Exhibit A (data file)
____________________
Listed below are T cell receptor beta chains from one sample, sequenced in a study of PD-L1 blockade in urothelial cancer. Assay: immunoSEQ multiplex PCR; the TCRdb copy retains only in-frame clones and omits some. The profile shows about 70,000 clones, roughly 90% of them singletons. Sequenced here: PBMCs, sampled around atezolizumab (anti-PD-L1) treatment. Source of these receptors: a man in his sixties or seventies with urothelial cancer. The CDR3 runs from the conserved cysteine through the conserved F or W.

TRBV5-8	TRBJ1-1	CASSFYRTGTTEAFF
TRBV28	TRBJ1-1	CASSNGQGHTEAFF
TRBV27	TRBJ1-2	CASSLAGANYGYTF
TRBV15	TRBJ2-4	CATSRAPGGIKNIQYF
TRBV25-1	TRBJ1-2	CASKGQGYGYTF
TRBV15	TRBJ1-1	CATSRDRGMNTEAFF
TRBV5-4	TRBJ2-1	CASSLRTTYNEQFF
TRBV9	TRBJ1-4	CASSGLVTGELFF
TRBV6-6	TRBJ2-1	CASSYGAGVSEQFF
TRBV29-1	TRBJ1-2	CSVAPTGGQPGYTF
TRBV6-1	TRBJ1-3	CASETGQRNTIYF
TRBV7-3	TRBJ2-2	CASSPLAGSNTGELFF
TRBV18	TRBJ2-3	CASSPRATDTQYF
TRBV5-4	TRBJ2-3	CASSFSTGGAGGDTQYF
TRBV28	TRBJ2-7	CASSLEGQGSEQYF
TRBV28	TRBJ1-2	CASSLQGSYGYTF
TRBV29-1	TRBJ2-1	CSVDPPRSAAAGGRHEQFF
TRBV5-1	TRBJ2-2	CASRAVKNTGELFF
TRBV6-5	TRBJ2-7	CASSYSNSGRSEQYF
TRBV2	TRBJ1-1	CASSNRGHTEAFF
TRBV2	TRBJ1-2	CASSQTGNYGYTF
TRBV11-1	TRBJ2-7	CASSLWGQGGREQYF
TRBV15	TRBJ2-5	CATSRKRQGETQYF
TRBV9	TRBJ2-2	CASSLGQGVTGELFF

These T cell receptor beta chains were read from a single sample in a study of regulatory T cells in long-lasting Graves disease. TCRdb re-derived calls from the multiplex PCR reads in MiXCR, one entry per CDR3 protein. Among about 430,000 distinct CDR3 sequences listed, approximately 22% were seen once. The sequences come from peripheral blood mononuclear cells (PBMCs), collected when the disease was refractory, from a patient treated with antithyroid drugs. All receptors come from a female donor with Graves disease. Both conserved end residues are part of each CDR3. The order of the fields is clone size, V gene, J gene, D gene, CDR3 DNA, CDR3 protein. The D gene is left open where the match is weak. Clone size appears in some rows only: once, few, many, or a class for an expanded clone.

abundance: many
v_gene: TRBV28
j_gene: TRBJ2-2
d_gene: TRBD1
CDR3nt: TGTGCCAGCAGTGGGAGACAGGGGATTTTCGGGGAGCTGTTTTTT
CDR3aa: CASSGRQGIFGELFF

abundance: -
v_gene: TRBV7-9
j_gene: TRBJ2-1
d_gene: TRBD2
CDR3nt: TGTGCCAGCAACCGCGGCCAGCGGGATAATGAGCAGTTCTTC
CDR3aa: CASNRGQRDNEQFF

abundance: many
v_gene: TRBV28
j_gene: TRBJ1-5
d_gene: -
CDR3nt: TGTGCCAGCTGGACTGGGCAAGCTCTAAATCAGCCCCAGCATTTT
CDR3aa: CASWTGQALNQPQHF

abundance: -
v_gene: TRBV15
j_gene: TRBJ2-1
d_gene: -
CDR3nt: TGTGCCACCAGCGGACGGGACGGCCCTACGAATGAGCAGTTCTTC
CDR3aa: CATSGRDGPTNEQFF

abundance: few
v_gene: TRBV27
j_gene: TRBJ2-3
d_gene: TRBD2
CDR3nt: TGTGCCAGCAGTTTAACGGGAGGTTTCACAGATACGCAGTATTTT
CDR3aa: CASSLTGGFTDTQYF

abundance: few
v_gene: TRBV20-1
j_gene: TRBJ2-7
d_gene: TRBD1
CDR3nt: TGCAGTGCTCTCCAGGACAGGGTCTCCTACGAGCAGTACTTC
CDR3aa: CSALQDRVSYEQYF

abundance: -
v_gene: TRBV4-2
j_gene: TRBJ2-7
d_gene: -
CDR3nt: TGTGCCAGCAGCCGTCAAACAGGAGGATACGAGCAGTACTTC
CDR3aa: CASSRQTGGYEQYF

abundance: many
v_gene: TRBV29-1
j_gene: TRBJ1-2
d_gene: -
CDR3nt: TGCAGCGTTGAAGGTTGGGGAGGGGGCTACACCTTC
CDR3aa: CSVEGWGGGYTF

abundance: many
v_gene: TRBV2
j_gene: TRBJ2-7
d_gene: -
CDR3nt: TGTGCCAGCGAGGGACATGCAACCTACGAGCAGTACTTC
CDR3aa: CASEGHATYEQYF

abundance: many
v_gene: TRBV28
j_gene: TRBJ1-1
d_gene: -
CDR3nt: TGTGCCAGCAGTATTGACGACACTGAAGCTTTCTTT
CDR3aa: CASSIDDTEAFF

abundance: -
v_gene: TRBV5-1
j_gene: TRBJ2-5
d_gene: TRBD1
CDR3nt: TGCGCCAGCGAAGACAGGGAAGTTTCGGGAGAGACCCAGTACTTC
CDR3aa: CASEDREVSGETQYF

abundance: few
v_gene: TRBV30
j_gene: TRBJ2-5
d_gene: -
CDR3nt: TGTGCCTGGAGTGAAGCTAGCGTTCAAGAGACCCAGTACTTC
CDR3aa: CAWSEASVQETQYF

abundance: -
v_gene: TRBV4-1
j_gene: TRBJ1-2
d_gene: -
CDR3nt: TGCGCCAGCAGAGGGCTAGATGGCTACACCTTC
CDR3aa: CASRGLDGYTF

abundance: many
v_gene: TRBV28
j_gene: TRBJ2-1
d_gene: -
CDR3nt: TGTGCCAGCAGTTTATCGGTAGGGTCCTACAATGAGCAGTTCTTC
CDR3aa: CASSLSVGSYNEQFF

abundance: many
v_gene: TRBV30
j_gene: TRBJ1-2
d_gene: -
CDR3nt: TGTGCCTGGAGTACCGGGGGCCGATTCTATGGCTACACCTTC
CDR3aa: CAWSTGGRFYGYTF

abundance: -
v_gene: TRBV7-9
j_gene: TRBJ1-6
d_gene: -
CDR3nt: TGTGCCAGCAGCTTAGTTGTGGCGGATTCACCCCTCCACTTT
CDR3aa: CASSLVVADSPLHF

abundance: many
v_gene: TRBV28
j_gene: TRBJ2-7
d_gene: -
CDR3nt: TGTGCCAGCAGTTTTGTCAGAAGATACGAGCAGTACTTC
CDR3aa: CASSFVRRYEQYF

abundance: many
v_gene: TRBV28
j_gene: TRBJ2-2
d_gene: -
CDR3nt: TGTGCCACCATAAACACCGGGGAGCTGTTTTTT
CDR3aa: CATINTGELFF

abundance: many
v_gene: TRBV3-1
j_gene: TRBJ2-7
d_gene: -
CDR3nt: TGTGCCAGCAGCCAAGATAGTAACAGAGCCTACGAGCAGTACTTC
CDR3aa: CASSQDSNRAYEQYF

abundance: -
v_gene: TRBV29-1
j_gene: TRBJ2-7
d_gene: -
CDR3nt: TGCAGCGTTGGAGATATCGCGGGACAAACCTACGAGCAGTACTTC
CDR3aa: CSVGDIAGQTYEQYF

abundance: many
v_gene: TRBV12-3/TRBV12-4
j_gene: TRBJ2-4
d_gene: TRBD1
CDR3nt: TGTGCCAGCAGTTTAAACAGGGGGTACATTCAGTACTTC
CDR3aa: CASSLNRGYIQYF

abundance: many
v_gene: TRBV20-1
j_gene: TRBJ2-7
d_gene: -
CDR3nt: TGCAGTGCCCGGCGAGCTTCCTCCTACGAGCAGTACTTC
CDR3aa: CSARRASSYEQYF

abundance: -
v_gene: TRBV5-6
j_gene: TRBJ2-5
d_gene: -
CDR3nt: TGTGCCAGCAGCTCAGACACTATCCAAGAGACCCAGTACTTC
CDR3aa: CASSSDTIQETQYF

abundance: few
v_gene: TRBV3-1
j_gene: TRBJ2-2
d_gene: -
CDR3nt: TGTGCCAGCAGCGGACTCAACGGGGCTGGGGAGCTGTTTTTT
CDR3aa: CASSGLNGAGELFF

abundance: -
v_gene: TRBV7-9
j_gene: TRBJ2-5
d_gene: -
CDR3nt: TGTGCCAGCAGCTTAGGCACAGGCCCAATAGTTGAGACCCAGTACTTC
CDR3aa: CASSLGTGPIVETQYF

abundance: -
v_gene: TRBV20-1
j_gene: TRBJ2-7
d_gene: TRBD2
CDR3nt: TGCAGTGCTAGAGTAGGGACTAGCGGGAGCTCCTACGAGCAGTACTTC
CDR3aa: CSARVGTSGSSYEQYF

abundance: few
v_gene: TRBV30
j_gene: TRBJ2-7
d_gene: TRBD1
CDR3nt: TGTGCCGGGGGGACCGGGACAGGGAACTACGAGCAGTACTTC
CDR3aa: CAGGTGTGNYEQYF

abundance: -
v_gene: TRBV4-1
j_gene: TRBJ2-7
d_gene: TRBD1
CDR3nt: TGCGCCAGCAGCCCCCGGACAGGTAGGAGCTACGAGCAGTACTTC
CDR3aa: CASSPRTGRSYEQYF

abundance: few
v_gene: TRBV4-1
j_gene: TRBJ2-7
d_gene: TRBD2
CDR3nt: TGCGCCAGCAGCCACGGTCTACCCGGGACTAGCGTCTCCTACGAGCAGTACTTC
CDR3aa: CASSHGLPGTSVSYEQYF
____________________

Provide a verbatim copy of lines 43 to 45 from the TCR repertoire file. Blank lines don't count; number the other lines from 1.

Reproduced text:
CDR3nt: TGTGCCAGCTGGACTGGGCAAGCTCTAAATCAGCCCCAGCATTTT
CDR3aa: CASWTGQALNQPQHF

abundance: -